In August, there was a hearing on the new rules. I did not come prepared, having already scripted my anti- restraint and isolation position as of now and more than a bit of executive dysfunction (remember, I’m still disabled!). What eventually did get said is more or less the argument presented above, complete with a hypothetical situation grounded in personal experience: that unless specific protocols/procedures were made to regulate what teachers can do with regards to restraint and isolation, more and more students would be put into the “deserving” part of the binary. Others presented just how much what OSPI proposed disregarded the law, but it was mostly ignored.

After receiving this pushback, they announced another hearing. Still, OSPI refused to use their rule-making powers to help put an end to restraint and isolation.  Meanwhile, the fight against safe schools, led by principals and school districts, sadly enough, gained more traction. Then in November with more or less the same rules but armed with testimony from ableist speakers representing schools/school districts. Parent activists alleged that Doug Gill had told certain members to come support his rules, but, in my opinion, it did not make a difference. At this hearing, a group that would later form Students Against Abusive Schools (in the process of developing new campaigns) decided to hold a silent protest and a small rally with chants after.

Come January, the final rules were adopted and I was sent a physical copy of the rules along with some screenshots of emails that they could have emailed me. The law was left truly unchanged, but the Governor sure looks nice in that photo.

The special education reform movement failed and it failed tremendously. Now, I more than anyone know just how difficult advocacy, particularly reform­-based advocacy, is and I do not want to diminish the work of tireless advocates fighting for justice. I do want to question strategy, however. For what reason did we cede ground? For what reason did we reify racism and ableism rather than try to undermine it? What reason did we have to put so much faith in a system we already knew was abusing (and killing) children? Why did we not make coalitions with anti-racist, anti-ableist, and LGBTQ rights groups?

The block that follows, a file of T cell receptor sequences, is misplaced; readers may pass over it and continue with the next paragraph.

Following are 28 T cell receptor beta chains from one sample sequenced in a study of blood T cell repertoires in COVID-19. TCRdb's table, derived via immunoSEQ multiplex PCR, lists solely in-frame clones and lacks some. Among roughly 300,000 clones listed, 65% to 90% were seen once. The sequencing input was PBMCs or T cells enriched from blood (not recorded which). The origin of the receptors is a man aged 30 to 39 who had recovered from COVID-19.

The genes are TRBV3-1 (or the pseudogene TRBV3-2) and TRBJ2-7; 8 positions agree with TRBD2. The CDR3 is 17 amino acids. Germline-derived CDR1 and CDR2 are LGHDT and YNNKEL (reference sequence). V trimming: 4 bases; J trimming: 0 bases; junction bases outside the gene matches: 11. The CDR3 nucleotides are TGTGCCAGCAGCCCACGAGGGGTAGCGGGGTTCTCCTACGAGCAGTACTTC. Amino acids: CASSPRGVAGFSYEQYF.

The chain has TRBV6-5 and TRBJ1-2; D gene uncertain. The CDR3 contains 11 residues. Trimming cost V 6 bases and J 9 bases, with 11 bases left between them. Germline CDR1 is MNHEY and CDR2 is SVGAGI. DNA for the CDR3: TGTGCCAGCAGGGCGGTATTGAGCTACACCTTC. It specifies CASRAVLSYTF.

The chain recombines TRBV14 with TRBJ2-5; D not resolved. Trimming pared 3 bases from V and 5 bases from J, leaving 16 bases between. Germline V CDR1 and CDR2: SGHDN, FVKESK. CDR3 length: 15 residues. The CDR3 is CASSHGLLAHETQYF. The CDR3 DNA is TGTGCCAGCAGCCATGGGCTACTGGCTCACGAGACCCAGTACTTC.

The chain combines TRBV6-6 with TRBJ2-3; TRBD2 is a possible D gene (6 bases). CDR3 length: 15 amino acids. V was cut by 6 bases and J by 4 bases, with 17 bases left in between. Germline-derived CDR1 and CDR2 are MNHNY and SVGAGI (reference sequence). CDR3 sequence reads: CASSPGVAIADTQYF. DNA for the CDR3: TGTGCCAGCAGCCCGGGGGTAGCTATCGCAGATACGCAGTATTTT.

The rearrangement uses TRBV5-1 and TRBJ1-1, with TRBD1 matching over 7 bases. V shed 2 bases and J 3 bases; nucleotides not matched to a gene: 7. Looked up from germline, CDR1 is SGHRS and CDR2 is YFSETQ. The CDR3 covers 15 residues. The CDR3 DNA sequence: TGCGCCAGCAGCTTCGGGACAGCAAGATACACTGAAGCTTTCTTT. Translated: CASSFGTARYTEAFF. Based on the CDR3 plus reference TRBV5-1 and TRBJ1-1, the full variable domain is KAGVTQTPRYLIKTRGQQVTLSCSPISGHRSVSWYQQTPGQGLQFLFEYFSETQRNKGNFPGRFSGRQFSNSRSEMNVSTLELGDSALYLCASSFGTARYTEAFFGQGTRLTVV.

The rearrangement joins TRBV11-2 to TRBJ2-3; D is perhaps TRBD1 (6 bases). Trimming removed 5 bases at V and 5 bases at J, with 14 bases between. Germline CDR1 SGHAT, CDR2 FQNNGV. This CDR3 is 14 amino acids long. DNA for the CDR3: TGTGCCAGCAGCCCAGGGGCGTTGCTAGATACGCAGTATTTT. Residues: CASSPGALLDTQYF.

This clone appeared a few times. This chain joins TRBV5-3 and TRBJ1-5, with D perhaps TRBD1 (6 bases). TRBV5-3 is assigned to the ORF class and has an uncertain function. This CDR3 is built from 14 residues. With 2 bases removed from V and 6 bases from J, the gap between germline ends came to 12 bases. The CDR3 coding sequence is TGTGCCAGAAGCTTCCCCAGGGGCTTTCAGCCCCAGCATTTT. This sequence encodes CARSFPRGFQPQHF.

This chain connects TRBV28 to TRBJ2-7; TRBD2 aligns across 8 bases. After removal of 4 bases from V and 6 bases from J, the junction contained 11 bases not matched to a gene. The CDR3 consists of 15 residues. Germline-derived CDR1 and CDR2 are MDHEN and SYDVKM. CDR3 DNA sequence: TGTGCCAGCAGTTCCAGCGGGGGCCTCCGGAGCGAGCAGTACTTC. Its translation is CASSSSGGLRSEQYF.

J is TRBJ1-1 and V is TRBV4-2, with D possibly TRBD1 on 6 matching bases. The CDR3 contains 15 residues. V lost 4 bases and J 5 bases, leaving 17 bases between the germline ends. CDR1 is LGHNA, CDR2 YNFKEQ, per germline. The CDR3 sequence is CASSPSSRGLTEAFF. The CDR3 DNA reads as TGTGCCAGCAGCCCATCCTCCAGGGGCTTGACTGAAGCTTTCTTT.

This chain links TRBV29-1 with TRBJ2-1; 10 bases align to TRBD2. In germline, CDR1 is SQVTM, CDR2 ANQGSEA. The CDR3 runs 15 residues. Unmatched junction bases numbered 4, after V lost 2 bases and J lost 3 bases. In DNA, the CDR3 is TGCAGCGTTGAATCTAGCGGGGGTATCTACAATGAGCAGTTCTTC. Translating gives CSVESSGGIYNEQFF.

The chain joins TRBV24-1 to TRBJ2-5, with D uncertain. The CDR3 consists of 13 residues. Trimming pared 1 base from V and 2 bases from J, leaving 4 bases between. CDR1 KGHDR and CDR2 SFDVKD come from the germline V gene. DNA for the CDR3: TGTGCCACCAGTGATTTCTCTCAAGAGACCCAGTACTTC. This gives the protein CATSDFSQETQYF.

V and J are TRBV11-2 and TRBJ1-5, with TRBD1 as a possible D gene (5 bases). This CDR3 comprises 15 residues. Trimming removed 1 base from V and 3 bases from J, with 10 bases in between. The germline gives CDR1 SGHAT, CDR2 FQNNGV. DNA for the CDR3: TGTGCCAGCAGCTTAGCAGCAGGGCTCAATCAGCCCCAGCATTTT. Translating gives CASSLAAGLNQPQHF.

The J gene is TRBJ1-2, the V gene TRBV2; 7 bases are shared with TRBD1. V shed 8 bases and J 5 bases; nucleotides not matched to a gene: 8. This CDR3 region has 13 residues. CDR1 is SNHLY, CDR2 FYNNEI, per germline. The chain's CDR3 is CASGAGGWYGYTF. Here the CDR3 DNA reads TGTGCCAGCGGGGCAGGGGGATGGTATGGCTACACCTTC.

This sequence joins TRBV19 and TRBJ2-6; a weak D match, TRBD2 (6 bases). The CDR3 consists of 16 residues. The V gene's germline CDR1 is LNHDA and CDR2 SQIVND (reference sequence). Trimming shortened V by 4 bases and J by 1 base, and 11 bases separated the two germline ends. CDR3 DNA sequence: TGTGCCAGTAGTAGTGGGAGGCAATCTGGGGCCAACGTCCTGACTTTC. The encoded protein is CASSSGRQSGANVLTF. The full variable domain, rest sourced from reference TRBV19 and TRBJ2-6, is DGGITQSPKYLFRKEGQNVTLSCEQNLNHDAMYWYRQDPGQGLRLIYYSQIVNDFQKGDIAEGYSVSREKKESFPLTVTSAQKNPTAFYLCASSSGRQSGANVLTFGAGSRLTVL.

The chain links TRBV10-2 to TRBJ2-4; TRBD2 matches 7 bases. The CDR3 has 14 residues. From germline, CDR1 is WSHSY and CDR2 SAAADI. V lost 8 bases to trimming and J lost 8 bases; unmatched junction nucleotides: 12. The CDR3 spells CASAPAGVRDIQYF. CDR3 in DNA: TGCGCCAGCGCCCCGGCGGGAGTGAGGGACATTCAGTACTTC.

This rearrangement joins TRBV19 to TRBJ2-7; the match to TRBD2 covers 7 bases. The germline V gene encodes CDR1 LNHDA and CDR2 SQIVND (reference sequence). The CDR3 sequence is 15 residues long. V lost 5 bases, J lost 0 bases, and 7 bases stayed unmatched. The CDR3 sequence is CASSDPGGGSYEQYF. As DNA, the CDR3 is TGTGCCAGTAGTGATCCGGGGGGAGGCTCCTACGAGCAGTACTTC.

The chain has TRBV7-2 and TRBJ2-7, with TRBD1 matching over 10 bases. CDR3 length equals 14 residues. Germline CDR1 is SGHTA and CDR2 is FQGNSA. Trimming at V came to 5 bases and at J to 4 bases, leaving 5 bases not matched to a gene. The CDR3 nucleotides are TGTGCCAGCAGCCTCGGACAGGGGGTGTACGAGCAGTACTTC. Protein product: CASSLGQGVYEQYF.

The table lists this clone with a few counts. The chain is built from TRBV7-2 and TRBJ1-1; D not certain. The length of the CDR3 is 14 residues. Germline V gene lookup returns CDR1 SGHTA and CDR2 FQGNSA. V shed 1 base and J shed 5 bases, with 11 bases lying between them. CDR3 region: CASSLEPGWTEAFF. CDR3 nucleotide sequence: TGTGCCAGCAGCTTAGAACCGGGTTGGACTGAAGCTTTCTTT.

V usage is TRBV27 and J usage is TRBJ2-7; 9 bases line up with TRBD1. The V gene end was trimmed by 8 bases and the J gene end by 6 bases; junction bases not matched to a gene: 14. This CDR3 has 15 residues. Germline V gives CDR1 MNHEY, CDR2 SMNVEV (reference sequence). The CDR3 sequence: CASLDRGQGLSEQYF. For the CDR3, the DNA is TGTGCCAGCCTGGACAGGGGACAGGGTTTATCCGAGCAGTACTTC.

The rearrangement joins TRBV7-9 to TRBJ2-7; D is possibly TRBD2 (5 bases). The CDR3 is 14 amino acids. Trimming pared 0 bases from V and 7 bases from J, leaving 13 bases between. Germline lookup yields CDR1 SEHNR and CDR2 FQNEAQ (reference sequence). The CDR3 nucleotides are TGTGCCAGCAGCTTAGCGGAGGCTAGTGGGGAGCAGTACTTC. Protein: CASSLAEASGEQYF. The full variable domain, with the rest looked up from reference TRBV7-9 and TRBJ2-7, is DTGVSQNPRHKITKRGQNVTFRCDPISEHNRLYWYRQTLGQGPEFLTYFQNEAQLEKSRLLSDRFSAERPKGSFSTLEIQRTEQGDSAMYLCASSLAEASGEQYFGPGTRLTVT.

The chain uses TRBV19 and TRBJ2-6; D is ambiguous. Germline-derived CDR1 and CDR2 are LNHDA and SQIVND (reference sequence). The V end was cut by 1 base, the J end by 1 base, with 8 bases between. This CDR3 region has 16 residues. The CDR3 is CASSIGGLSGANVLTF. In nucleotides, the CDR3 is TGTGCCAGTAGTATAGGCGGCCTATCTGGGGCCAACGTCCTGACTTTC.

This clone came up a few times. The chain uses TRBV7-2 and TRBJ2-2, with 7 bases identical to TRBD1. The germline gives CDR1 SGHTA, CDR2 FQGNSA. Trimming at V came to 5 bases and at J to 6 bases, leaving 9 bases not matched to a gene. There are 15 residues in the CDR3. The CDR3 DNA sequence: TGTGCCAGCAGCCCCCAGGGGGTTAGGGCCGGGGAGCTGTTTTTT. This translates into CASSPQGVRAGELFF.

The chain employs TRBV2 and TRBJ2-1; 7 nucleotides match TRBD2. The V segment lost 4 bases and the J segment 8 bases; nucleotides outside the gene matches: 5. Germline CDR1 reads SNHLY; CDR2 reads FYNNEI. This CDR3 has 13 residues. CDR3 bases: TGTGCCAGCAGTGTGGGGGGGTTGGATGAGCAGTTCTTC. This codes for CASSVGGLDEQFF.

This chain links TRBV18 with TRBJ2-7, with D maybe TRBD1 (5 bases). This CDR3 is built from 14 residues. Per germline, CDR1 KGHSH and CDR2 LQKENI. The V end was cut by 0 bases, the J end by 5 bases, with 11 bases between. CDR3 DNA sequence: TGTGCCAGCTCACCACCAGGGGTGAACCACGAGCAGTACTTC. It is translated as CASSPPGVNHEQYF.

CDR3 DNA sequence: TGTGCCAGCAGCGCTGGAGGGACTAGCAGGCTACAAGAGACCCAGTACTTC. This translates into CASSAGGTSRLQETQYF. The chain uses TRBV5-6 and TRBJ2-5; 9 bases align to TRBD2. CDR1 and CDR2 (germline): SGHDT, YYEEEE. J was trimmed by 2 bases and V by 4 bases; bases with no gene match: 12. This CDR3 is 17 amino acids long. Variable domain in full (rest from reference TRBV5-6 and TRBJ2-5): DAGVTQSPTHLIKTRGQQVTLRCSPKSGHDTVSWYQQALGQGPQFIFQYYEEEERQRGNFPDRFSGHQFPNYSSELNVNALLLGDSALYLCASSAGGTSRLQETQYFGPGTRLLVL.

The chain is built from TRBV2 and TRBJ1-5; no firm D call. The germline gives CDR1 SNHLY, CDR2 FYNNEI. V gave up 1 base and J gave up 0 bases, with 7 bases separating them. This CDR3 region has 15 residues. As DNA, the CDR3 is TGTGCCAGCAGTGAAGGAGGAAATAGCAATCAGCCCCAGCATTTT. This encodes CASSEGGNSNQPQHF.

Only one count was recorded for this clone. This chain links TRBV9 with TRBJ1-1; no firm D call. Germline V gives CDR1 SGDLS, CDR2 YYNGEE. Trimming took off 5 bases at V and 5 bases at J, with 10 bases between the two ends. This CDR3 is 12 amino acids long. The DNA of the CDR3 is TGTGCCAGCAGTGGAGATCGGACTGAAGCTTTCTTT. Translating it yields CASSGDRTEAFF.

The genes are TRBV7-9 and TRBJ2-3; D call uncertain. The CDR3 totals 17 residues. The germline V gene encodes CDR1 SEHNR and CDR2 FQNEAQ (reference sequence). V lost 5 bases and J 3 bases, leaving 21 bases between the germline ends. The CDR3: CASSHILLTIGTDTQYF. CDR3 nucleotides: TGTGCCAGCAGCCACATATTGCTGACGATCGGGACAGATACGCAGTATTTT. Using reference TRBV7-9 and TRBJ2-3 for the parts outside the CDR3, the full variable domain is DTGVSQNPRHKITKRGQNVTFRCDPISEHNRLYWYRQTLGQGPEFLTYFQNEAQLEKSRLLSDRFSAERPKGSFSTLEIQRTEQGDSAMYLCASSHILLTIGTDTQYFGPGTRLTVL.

Restraint and isolation is a multi-group issue, as data from the Office of Civil Rights at the Department of Education has shown: it primarily targets students with disabilities and Black, Indigenous, and/or Latinx students. Not only that, but Black, Indigenous, and/or Latinx students with disabilities are restrained and isolated at an even higher rate. Because of this, advocacy surrounding restraint and isolation requires an approach that centers an intersectional analysis. In addition, the fact that the movement has emerged is mostly nondisabled parents need to be addressed by meaningfully including the voices of those who have experienced restraint and seclusion not by phone call (or rather not only by phone call), but in the seclusion rooms themselves—disabled self-advocates and disability justice activists.

For anti- restraint and isolation advocacy to accomplish anything, it must acknowledge the realities of the school-to-prison pipeline; criminalization/pathologization of Black, Indigenous, and/or Latinx youth; the violence of/as a result of ascribing different psychiatric labels (ex. Oppostional Defiance Disorder/ODD) and its intersection with the pathologization/criminalization of Black, Indigenous, and/or Latinx youth—and it needs to act accordingly. Otherwise, we will continue to fail. Another year of children being shoved and locked into small rooms. Another year of trauma for students with disabilities. Another year of restraint and isolation being used to violently uphold systemic racism and ableism. And then another year. And another year. I, myself, have waited for over a decade for these practices to finally stop and I am not keen to wait another.